There’s a solid core being built for a team that’s currently seventh in the Western Conference, and all Doan wants to do is contribute and help. He’s still fiercely competitive, his coach, Dave Tippett, says. He still wants to win. The desire is there, even if his days of 30-goal seasons are long gone. He’s still the first one to play video games, still thinks he’s a little kid.


It’s late on a Friday night and Doan apologizes to a reporter, saying he just couldn’t get away. Couldn’t break away from those who needed it. Couldn’t leave the IceDen in Scottsdale, not when there’s pizza and salad and lemonade and folks from the HopeKids charity who need a lift, who just want a picture and an autograph. He’s been involved with the organization forever, says Lisa Sweeney, the charity’s program manager. Always there for the 911 situations, when kids with traumatic, life-threatening illnesses need to think about something other than needles and tests. He’s there when families and siblings need to be reminded that there is a world outside of hospitals and waiting rooms.

Doan was there with his wife, Andrea, on this Friday night, taking kids up to the event area one-by-one, because he’s Shane Doan and a minute alone with him can bring a lifetime of smiles. But it’s not forced. It’s natural and he loves it, loves every minute of it, so much so that he stayed for two hours, even though he was only supposed to be there for one.

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He makes everyone else around him passionate, Sweeney says. It’s easy to see why the entire Coyotes organization is heavily involved, donating ice and tickets but more importantly time.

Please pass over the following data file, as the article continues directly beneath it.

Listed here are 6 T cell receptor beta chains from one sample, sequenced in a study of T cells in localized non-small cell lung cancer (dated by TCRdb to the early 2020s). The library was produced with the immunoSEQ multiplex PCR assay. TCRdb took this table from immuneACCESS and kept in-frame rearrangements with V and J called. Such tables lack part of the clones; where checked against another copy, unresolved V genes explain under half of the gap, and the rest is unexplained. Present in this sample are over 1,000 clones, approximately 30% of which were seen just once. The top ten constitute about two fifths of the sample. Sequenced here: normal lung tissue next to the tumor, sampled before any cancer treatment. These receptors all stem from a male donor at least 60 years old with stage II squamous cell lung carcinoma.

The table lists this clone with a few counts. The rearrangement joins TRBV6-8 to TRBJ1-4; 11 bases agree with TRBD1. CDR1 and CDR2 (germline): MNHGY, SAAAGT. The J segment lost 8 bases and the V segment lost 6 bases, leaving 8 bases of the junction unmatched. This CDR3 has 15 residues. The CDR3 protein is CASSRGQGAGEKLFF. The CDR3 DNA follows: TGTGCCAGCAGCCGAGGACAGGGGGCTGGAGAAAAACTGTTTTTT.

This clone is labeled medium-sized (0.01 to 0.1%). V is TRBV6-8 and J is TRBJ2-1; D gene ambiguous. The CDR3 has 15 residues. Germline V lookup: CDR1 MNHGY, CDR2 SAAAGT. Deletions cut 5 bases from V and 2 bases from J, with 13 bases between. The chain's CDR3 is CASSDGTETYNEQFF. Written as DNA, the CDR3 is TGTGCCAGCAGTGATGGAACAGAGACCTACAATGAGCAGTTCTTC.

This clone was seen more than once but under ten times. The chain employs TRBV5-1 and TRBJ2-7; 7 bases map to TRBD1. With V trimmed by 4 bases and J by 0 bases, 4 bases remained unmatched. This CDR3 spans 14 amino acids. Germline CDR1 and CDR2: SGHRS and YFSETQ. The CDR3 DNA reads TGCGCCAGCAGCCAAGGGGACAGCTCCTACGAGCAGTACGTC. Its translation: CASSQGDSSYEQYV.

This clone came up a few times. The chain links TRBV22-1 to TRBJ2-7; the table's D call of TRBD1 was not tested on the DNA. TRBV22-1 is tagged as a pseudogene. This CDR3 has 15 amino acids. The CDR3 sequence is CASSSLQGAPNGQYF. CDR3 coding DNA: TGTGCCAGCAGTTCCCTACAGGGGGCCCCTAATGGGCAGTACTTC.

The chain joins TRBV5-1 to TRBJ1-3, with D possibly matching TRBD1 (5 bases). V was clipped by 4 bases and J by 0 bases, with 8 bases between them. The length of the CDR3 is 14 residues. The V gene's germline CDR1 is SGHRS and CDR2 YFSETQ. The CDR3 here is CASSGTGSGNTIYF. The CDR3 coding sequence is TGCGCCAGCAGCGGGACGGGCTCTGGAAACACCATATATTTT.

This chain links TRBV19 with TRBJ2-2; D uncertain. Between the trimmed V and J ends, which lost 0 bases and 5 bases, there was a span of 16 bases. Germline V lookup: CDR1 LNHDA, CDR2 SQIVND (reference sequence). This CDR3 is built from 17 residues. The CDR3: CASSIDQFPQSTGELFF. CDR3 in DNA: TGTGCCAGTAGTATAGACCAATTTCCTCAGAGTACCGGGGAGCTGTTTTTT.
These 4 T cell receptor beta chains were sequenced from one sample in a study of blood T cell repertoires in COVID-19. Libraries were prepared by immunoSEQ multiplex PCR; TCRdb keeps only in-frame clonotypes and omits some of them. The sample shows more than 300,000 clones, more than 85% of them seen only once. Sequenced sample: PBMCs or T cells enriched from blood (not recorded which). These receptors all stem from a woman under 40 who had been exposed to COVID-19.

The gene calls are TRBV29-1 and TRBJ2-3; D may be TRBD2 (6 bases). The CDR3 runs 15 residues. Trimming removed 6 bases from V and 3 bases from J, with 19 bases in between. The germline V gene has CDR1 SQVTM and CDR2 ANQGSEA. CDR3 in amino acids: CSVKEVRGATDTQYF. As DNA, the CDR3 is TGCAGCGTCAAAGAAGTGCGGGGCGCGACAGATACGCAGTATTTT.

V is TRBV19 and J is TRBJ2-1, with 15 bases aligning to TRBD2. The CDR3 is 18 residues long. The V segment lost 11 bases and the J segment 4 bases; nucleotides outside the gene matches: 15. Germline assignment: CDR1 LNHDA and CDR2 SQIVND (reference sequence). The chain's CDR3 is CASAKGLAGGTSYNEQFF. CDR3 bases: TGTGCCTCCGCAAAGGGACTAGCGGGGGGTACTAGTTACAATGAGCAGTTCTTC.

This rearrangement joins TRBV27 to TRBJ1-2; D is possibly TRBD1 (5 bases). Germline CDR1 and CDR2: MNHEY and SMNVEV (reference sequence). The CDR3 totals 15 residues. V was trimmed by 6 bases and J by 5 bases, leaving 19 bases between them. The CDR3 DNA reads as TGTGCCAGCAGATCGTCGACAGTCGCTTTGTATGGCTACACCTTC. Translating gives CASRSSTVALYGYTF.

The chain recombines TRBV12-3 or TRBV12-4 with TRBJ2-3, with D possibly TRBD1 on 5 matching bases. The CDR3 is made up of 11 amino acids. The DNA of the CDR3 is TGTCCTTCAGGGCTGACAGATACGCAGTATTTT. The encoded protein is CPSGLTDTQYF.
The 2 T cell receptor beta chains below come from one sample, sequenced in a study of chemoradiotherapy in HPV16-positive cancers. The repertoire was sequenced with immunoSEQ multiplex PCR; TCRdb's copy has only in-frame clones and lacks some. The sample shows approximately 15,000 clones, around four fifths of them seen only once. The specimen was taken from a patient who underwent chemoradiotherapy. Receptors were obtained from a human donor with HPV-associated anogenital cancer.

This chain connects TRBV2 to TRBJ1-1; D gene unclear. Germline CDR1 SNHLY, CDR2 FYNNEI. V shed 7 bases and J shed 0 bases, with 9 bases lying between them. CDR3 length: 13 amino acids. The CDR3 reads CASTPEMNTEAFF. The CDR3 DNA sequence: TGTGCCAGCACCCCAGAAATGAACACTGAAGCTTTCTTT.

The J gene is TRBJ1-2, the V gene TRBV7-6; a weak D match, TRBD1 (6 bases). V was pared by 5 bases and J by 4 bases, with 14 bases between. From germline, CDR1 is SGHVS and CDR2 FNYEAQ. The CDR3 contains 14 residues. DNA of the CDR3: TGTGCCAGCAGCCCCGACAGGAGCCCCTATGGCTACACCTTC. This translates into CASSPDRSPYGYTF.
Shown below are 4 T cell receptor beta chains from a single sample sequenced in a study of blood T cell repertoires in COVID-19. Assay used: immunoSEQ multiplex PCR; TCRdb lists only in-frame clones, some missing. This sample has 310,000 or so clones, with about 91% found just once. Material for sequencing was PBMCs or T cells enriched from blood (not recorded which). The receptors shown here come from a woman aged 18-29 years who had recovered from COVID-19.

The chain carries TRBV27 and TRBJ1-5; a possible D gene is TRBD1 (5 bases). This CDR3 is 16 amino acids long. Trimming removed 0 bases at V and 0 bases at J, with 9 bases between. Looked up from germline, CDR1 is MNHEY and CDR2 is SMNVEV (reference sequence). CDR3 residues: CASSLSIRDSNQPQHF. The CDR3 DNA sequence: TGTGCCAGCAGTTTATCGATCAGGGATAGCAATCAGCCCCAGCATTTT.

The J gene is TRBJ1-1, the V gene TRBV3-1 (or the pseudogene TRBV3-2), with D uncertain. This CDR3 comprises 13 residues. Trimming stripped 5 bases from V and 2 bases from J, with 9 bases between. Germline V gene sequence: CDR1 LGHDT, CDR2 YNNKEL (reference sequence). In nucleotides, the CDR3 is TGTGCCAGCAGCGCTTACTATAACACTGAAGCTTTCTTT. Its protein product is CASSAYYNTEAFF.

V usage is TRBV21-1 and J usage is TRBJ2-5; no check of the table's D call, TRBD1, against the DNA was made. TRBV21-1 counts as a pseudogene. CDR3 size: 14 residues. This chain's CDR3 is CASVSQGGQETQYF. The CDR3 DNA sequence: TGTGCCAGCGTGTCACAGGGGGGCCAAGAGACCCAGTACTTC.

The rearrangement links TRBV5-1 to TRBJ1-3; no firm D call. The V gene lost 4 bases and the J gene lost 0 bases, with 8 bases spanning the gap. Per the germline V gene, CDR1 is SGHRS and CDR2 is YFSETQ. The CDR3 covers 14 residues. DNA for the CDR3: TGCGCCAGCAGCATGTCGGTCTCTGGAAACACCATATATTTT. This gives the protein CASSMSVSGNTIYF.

That’s what former winger Tyson Nash first noticed when he was a 10-year-old kid shipped by his dad and older brother to Circle Square Ranch, a bible camp in Halkirk, Alberta, that was run by Doan’s parents. And it’s what he knew when he and Shane were roommates in Kamloops, where they won the Memorial Cup together. It was clear: Doan was something special.

And they stayed in touch, as Doan became a star and Nash, now 40, played for St. Louis for four seasons. When Nash, now a TV broadcaster for the Coyotes, was traded to Phoenix in 2003, it was Doan who first told him of the deal, not the Blues’ GM.

“When I look at Shane Doan, I often go ‘I want what he has,’” Nash says. “That’s a testament to someone who is living their life the right way.”


Doan is in some respects a walking cliché, but those around him swear he’s genuine. He’s the last one off the ice at practice. He makes sure to sign autographs for every waiting fan. He won’t stop talking to someone, even if his friends and family are waiting for him to go grab a bite to eat with them. “He’s one of the best human beings I’ve ever met,” Nash says.

Doan has options when he's done playing. Lay out on the dock by his lake house and watch his four kids swim and wakeboard. Ride horses, spend time in the barn. Do anything with the kids and he'll be happy. But he's not done playing yet. Not when he still plays well. Not when the kid Coyotes are jelling like this. Not when Domi and Duclair could become the Malkin and Crosby of the Southwest. He’ll take this group and teach it to win. Better yet, he'll teach it to lose and learn from defeat, teach his young teammates to rely on each other, to grow together.

Maybe there’ll be no Stanley Cup to hoist the way Ray Bourque finally did at the end of a long, distinguished career. Maybe time will creep up too fast but Shane Doan will take the Coyotes as far as he can, lay down the path and it will be theirs as much as his. And he'll stay understated, stay relaxed by the lake and all he will say is that it was an honor to wear the C, all just an honor.